Role Reversal

According to a recent study by Communispace, the recession has added considerable stress to this already overburdened population known as "the sandwich generation," baby boomers who support kids, parents, relatives and themselves at the same time. However, the study finds that these people are not stressed because they're caring for kids and parents, it's because they're caring for parents and in-laws, period.

A significant finding is that this caretaker segment is more of a "situation" than a generation. It includes people ranging from their mid-30s to 60 and over who will sacrifice more for their parents, even if it's at the expense of their children:

  • 58% said they'd give a spare bedroom to an aging parent over their young adult child
  • 65% said they'd move in with an ailing parent, even if it meant a longer commute and new environment (school, friends, etc) for their child or children
  • 77% would adapt the things they'd purchase to accommodate parents; for example, when buying a new car they'd consider buying one with a larger trunk (to hold a parent's wheel chair or walker), rather than one that is comfortable or gets good gas mileage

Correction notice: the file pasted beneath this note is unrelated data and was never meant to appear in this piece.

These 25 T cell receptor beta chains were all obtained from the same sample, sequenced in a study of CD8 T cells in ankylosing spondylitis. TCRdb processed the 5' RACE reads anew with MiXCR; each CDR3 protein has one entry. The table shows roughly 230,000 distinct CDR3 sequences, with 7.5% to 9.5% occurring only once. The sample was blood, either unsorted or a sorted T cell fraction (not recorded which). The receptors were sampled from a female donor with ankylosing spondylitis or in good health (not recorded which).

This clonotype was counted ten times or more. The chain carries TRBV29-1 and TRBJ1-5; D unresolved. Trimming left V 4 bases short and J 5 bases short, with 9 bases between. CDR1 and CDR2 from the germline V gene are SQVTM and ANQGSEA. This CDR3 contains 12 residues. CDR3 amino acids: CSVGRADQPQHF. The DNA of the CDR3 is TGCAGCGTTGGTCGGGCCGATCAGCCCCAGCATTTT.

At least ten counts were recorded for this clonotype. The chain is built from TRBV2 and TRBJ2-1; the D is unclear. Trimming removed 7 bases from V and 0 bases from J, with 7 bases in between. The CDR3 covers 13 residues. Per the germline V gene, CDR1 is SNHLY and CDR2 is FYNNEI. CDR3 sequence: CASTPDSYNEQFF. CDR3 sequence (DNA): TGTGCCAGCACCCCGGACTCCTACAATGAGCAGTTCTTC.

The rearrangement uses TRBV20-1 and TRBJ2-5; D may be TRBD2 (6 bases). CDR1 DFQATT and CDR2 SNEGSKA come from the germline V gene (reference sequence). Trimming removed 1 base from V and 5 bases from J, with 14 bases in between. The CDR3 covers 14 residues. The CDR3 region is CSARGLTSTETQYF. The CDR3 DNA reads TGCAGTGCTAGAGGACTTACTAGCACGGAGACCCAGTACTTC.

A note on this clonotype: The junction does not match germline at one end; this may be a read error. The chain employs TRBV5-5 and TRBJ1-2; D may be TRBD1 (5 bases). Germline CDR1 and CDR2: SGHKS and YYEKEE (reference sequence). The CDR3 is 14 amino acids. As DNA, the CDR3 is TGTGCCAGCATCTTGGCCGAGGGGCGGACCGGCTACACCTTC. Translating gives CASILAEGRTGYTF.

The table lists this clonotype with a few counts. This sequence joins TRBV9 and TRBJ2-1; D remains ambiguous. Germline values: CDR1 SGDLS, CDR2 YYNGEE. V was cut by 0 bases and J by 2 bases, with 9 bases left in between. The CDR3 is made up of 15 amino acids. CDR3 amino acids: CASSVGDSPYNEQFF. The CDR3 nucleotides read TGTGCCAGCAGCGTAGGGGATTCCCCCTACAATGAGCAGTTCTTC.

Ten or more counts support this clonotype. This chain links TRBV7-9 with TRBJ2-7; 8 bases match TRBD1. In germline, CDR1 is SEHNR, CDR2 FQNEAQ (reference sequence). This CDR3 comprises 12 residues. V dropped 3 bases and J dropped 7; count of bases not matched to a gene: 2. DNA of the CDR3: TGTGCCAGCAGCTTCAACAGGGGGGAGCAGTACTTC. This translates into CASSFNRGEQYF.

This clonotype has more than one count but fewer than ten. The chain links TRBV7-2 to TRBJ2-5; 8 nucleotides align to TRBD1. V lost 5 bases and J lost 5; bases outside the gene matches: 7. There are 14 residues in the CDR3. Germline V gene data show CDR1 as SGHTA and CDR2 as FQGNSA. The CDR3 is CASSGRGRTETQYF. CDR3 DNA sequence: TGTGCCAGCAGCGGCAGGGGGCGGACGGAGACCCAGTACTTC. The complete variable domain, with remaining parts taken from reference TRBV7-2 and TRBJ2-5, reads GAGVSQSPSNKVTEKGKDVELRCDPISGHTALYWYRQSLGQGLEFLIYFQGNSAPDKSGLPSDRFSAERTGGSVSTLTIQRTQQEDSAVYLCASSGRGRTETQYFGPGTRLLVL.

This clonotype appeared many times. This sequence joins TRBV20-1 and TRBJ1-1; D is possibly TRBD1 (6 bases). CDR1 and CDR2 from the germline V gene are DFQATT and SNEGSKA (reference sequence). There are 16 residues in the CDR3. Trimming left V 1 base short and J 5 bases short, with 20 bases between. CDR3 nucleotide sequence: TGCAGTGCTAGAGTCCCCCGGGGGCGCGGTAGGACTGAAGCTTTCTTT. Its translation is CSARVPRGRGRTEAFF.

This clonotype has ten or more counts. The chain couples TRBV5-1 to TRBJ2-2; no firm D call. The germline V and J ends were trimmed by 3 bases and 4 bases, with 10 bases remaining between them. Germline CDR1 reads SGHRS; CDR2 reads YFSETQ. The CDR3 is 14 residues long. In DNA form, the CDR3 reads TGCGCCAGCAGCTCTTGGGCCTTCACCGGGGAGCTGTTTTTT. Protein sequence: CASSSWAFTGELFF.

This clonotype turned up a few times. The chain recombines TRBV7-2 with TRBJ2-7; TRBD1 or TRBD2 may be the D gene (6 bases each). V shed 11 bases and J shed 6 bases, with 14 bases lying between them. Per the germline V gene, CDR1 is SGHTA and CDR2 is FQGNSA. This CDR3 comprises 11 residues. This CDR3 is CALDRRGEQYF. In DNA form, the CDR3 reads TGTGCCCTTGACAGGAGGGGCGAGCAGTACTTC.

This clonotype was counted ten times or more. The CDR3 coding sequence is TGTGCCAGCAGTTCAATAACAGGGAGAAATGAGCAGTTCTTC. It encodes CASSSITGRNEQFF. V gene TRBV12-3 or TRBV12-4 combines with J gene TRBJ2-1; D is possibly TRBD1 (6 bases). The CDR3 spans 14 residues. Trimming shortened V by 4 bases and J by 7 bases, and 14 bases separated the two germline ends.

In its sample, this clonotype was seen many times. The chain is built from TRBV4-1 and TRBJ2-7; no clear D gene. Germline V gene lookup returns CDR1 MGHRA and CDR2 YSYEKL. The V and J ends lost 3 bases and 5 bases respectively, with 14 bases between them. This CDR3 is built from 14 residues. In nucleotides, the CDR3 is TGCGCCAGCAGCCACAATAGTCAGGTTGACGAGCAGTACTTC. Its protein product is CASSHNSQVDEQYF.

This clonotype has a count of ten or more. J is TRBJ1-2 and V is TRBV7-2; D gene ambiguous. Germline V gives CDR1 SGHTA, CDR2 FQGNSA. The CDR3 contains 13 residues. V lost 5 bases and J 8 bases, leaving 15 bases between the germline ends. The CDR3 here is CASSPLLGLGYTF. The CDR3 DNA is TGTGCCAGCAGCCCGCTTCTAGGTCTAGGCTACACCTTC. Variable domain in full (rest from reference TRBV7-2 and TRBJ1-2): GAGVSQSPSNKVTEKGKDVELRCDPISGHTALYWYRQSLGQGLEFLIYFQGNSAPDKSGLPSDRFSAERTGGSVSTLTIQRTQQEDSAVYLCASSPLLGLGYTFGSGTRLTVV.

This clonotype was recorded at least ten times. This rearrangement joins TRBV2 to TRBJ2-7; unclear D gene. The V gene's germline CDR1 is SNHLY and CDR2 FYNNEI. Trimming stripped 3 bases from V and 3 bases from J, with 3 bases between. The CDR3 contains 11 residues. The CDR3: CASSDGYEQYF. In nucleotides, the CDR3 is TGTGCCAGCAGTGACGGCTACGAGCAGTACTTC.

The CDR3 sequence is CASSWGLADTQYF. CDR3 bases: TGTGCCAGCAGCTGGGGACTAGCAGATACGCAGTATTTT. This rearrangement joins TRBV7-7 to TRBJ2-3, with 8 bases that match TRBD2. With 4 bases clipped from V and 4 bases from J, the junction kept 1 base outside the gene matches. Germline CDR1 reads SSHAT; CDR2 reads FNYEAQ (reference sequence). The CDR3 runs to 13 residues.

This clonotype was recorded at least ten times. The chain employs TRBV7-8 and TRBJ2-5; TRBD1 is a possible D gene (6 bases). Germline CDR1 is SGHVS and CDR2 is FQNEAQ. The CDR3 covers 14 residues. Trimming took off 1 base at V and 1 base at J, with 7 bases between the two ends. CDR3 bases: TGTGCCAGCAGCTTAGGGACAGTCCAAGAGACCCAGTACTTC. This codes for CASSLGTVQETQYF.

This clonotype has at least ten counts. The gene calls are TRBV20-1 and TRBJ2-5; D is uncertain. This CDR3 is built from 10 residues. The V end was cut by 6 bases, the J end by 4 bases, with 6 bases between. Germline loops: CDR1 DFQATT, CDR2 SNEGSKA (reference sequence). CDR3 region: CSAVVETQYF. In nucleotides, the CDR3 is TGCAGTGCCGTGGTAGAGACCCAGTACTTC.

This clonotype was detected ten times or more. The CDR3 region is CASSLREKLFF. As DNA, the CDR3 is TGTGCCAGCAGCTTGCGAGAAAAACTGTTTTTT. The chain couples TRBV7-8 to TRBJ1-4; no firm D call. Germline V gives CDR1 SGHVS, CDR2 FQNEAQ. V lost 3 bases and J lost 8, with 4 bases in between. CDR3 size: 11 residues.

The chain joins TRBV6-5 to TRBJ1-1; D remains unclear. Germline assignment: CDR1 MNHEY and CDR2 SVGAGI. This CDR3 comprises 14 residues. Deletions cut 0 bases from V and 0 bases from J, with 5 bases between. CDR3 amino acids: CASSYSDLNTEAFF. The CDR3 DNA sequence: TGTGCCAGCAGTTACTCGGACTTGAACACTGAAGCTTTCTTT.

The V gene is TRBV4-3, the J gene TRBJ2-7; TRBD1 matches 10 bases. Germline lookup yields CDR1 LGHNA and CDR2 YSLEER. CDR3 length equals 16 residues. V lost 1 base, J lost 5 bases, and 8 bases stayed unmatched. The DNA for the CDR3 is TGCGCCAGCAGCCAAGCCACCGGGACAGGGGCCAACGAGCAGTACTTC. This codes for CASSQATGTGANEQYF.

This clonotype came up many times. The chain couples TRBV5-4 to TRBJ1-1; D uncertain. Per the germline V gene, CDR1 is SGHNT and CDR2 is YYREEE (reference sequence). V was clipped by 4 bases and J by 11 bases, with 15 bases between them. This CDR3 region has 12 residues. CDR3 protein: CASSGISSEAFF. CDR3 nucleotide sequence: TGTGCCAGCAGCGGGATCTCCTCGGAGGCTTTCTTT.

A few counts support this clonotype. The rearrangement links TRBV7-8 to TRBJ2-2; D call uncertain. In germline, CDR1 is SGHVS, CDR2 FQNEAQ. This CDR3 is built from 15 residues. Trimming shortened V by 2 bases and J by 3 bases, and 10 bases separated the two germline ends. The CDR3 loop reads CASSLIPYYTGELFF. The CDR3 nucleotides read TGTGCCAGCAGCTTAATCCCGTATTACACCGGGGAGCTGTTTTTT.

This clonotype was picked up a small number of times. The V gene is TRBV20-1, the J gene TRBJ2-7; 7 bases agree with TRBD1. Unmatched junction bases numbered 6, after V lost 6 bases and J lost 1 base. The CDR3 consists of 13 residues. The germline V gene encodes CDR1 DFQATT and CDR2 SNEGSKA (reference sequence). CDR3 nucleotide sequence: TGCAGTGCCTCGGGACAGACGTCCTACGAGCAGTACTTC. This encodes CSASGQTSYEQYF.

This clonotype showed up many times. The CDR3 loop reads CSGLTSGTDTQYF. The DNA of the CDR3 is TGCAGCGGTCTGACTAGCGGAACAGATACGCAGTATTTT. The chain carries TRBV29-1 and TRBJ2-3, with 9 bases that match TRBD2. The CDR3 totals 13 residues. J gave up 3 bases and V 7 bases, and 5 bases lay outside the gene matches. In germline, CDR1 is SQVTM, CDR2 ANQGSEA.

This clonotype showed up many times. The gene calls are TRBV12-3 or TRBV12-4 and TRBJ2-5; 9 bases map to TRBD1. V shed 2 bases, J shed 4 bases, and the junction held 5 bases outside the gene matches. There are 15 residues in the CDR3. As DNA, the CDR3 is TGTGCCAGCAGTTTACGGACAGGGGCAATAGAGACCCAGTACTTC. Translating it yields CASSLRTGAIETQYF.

Recognizing a potential need for targeted products and services, or focused marketing, to this unique market segment, the study presents findings supporting interests in insurance, healthcare/social services and transportation. Insurance responses from these caregivers include the fact that:

  • 45% like the idea of a flexible home health insurance plan that would cover their parents as well as themselves and their spouse at different periods in time
  • 47% would like to have the ability to carry their parents as well as their kids on their health insurance
  • 39% like the idea of a low-cost, high-deductible health insurance add-on for their kids who are not in college but also not employed or getting health insurance from their employer

For those responding to special needs in Healthcare and Social Services:

  • 40%  like the idea of someone who could transport their parent to the doctor, sit with them when the doctor gives them a diagnosis and treatment plan, and then report it all to them